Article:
Impact of Food and Beverage Quality on Passenger Satisfaction in Indian Railways

Impact of Food and Beverage Quality on Passenger Satisfaction in Indian Railways

Ravi Dandotiya (Chitkara University, Punjab, India), Pranav Aggarwal (Chitkara University, Punjab, India) and Ram Gopal (Chitkara University, Punjab, India)
DOI: 10.4018/IJCRMM.2020040103

Abstract

This study uses disconfirmation theory to evaluate a theoretical model, which explains the relationship of four constructs of the food and beverage quality, namely freshness, taste, presentation, and temperature. In addition, the effect of price on satisfaction is also measured. Food quality has been considered the basic component of customer satisfaction in restaurants, but there are very few studies in railway-related food and beverage quality. The objective of the research is to study the effect of food, beverage quality and price on passenger satisfaction in Indian railways. This study also tries to investigate key attributes related to food and beverage quality, which are important in improving overall satisfaction. The results show that all the food and beverage quality attributes and price significantly affect passenger satisfaction. Subsequent regression analysis exhibits that taste followed by presentation were the most important factors in achieving passenger satisfaction. The managers can focus on the key food and beverage attributes, which brings out the passenger satisfaction.
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Introduction

Customer satisfaction and service quality are interlinked notions where one is definitely going to affect other; good quality product leads to higher satisfaction (Oliver, 1980; Yuksel & Rimmington, 1998; Hallak et al., 2018). Service quality is a very vast phenomenon and different people have different perceptions about it. Most commonly used definition is that it is supposed to be the study of differences among expectation and perception of a received product or received service (Zeithaml et al., 1988; Grönroos, 1982; Yuksel & Yuksel, 2008).

Two main factors food quality and food service quality are important in the overall customer satisfaction in the vast realm of the hospitality sector - in the food and beverage industry. Both of these complement each other. Success in this industry depends a lot on understanding a customer (Kandampully et al., 2018). Survival requires surveillance and a continuous quality check to ensure customer satisfaction. Satiation always remained the most important in food provision. There is little work reported on this aspect (Muskat et al., 2019), though efforts were made since early 1995 on food quality and customer satisfaction which also affect his behavioral intentions.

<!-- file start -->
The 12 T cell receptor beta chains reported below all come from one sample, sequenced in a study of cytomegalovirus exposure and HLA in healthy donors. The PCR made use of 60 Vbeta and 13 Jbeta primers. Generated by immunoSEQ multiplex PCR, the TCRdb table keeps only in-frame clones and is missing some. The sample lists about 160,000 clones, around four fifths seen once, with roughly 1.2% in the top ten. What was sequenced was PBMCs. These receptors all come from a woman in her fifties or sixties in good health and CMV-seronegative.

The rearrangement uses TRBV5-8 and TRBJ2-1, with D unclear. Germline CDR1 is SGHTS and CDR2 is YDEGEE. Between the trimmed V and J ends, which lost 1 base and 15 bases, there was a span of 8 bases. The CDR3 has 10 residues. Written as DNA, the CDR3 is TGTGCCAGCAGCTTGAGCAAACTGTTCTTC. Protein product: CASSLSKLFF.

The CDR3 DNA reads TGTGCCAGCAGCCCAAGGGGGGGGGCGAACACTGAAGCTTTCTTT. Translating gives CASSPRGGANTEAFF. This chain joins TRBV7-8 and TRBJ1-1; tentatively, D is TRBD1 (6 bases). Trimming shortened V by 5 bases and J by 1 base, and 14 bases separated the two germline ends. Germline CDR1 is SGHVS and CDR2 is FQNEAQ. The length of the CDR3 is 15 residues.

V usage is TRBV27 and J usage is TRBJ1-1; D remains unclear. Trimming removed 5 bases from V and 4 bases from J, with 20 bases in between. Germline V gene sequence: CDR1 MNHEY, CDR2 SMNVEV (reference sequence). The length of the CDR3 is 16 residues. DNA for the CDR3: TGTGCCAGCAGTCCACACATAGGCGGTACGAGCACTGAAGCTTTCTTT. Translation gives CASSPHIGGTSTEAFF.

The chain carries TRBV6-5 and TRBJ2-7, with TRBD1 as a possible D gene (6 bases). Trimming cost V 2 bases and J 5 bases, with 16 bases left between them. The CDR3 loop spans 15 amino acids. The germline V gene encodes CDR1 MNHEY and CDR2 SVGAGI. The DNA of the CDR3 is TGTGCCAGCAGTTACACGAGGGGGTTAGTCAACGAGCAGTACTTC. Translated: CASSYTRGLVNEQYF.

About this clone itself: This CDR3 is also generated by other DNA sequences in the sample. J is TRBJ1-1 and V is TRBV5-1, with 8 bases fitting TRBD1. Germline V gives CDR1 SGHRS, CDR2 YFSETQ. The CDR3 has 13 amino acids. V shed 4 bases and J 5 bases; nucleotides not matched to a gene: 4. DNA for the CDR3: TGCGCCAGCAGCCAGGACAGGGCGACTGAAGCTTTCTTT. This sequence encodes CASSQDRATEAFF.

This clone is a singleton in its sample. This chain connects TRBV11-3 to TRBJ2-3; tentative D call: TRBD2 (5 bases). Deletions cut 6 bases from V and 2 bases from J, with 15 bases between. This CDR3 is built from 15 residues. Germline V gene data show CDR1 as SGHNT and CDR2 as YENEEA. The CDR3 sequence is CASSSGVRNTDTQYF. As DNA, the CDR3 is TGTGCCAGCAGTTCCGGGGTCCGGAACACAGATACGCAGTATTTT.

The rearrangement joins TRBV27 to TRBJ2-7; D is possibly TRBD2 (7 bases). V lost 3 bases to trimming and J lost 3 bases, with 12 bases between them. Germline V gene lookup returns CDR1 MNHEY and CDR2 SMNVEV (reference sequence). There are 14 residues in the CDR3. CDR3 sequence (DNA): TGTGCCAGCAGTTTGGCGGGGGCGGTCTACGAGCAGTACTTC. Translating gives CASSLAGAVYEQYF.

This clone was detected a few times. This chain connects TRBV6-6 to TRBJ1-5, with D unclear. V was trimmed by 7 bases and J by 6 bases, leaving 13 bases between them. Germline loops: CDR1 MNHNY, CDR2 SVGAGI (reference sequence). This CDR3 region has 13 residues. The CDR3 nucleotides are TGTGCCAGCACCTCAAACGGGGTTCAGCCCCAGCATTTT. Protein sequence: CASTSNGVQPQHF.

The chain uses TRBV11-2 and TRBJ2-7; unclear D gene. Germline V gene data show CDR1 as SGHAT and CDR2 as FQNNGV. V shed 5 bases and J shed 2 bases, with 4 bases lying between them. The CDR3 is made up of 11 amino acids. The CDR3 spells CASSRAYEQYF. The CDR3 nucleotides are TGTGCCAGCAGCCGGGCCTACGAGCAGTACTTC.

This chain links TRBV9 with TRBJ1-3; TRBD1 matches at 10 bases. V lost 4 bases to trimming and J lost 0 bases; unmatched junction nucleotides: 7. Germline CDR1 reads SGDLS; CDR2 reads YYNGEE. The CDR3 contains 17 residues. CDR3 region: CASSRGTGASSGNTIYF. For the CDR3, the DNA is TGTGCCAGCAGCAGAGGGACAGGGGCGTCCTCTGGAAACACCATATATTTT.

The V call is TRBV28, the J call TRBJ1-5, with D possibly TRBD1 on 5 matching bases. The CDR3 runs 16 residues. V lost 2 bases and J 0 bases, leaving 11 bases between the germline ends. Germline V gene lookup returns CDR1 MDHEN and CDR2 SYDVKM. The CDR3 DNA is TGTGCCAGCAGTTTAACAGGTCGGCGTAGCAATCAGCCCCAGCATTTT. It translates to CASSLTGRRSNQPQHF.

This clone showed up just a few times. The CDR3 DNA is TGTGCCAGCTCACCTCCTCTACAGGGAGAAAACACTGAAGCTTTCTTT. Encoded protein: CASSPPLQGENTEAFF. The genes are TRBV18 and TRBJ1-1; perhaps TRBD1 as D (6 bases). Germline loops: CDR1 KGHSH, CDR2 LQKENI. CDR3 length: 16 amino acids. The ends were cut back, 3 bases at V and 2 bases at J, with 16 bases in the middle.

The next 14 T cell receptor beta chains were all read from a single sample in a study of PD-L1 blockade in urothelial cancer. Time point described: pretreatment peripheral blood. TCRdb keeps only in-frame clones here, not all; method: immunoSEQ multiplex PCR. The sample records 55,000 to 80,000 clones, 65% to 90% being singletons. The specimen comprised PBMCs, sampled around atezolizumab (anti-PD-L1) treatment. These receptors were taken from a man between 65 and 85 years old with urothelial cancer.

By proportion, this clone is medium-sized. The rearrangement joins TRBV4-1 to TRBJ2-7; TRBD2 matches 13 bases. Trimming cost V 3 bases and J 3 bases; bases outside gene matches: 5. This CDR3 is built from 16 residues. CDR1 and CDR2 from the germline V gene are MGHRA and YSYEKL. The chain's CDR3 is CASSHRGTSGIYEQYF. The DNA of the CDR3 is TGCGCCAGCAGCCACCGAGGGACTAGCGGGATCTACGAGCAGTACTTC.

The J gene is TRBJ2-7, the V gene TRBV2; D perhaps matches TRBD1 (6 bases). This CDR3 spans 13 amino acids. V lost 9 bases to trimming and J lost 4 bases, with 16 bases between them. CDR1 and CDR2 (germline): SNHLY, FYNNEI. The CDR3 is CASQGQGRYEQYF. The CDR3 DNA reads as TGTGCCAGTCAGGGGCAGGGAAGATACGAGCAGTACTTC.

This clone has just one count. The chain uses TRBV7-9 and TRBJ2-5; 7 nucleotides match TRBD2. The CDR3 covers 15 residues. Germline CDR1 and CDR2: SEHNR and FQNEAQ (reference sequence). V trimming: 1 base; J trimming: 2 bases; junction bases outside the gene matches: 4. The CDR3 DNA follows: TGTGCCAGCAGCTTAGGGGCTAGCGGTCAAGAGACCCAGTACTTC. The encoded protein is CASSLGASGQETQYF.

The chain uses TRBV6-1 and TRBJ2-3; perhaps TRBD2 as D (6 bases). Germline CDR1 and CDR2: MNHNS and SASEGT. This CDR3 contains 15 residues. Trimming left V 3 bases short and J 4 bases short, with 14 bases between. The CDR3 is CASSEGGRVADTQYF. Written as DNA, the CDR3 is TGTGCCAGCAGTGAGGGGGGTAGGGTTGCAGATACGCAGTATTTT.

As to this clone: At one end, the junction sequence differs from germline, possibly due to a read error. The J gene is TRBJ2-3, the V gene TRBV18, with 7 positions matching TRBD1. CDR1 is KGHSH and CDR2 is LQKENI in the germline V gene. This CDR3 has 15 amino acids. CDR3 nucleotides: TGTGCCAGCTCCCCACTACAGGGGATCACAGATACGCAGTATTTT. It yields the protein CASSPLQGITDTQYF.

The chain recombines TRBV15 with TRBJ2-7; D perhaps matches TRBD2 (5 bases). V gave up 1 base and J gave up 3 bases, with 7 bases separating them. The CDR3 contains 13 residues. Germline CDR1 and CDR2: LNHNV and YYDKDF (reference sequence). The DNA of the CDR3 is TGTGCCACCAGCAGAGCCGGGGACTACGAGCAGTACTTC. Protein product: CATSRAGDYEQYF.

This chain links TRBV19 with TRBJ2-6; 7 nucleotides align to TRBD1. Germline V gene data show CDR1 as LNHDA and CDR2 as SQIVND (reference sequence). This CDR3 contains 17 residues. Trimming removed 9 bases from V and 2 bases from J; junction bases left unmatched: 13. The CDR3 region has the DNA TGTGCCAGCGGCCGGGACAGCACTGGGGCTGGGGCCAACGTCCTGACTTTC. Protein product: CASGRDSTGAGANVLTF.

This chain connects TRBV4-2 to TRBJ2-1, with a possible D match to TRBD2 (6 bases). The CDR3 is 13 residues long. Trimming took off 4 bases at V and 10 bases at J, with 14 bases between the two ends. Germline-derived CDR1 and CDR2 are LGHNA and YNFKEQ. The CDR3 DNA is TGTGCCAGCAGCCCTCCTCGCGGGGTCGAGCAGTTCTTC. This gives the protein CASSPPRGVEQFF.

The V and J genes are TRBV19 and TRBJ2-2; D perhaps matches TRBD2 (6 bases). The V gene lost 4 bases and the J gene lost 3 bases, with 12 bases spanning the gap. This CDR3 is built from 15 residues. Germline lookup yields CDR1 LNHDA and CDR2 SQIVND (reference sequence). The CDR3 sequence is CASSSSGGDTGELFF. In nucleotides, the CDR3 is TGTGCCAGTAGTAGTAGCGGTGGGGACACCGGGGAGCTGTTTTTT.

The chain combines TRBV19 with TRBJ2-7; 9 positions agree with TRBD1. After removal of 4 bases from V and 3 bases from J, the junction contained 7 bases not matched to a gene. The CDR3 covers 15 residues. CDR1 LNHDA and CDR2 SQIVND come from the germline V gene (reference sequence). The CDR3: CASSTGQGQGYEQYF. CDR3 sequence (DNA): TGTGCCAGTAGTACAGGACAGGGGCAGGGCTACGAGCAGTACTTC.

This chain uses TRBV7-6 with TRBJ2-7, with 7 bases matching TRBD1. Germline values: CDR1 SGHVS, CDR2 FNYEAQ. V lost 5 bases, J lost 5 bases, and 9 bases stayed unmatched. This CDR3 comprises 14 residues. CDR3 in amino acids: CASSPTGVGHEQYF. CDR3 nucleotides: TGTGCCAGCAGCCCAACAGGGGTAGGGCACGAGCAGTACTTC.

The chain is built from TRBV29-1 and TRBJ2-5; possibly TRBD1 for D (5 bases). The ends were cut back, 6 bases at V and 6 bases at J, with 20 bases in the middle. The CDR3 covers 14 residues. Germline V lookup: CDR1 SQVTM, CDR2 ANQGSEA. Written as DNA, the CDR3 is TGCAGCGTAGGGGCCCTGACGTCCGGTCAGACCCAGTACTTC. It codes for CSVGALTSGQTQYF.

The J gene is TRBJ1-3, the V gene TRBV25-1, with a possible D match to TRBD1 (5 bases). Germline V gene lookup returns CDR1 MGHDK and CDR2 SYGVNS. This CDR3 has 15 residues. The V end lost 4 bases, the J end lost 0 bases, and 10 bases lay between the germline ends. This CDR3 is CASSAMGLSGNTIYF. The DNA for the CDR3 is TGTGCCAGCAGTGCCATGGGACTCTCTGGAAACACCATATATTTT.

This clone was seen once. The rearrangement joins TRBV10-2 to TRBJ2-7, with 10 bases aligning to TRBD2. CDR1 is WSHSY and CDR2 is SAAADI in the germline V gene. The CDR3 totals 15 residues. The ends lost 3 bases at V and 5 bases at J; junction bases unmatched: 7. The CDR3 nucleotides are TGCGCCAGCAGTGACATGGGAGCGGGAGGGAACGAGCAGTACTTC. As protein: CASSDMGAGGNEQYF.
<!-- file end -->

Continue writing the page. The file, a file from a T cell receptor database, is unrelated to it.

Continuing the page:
Overall food quality, particularly taste and presentation of food, has been claimed to be the key element that affects customer satisfaction and his behavioral expectations (Namkung & Jang, 2007). Chandrashekhar et al. (2006) investigated organoleptic qualities of food pertaining to human senses of sight, touch, smell and taste, and mouth feel may not affect satiation and these affect appetites. Yin et al. (2017) found that taste and aroma alone do not affect satiety value but in combination help in hunger suppression. Price plays a crucial role in deciding while making a choice for buying and it is fully reflected even in daily life (Sinha & Batra, 1999). Rothenberger (2015) investigated the fairness of price directly influences customer satisfaction; whereas perceived price does not impact customer satisfaction in a restaurant atmosphere (Pedraja Iglesias & Jesus Yagüe Guillén, 2004). The perception of fair and economical price has a direct impact on the customer brand association, perception of unfair price results in a greater level of dissatisfaction, bad word of mouth and higher customer complaints (Anderson et al., 1994).

Some methods – termed scales or models - have since been developed by various researchers to evaluate the quality of food and healthfulness in restaurants that would grade the food and beverage for customer satisfaction and his behavioral intentions. Some such models in use are expectancy disconfirmation theory 1980 of Oliver (Yuksel & Rimmington, 1998), model of Grönroos (1982)—to compare the anticipated services, service quality model (Grönroos, 1984), SERVQUAL based on ten parameters to assess the service quality (Parasuraman et al., 1985), SERVQUAL based on five quality parameters Parasuraman et al., (1994), DinEX (Bufquin et al., 2017)—an evaluative scale.

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